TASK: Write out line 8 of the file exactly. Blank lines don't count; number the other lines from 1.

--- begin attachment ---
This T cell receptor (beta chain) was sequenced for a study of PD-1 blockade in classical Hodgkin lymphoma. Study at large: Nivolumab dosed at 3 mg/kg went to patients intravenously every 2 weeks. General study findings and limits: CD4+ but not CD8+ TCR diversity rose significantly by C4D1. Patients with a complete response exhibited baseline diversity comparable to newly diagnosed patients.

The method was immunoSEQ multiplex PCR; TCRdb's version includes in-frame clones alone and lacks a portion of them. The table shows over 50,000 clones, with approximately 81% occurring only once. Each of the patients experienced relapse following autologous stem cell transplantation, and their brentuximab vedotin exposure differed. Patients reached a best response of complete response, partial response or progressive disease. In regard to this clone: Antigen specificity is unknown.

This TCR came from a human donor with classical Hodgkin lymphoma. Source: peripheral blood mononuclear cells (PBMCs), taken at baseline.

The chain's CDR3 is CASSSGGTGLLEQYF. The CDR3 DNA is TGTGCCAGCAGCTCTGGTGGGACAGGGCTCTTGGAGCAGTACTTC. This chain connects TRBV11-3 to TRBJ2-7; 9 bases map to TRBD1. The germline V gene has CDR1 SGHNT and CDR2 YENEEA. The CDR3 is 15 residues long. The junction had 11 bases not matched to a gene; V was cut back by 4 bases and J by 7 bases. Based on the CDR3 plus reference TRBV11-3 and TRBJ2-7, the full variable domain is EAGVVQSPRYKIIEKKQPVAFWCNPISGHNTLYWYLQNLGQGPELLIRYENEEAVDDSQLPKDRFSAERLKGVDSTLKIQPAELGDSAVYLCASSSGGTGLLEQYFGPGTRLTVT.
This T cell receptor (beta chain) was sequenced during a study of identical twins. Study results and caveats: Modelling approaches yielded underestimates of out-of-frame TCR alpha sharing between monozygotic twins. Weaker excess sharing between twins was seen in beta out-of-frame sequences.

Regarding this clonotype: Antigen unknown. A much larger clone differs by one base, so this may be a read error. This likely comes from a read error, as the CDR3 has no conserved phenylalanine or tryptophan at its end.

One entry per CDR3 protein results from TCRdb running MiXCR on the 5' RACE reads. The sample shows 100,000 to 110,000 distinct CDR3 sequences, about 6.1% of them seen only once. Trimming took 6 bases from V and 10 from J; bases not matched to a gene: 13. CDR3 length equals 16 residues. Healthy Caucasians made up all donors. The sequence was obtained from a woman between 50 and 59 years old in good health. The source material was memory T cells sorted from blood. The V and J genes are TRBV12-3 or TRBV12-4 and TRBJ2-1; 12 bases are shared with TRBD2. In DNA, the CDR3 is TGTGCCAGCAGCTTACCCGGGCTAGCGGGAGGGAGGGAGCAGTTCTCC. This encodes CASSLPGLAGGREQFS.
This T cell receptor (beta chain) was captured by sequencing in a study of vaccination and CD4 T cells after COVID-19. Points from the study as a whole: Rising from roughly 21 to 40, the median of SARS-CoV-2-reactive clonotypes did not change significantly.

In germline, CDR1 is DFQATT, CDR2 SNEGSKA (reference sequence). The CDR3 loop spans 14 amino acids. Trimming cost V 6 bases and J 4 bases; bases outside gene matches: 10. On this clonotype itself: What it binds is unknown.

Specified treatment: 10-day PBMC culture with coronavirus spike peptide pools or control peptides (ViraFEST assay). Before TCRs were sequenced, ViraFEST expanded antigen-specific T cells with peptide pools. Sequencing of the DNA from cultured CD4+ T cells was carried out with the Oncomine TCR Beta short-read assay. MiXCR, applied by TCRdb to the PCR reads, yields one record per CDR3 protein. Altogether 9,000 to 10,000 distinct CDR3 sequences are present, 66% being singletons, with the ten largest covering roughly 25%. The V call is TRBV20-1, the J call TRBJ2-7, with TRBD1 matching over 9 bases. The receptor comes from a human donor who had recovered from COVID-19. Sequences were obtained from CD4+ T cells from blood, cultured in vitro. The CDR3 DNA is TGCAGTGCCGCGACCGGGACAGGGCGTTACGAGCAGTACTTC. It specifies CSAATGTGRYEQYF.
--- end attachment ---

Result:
This T cell receptor (beta chain) was captured by sequencing in a study of vaccination and CD4 T cells after COVID-19. Points from the study as a whole: Rising from roughly 21 to 40, the median of SARS-CoV-2-reactive clonotypes did not change significantly.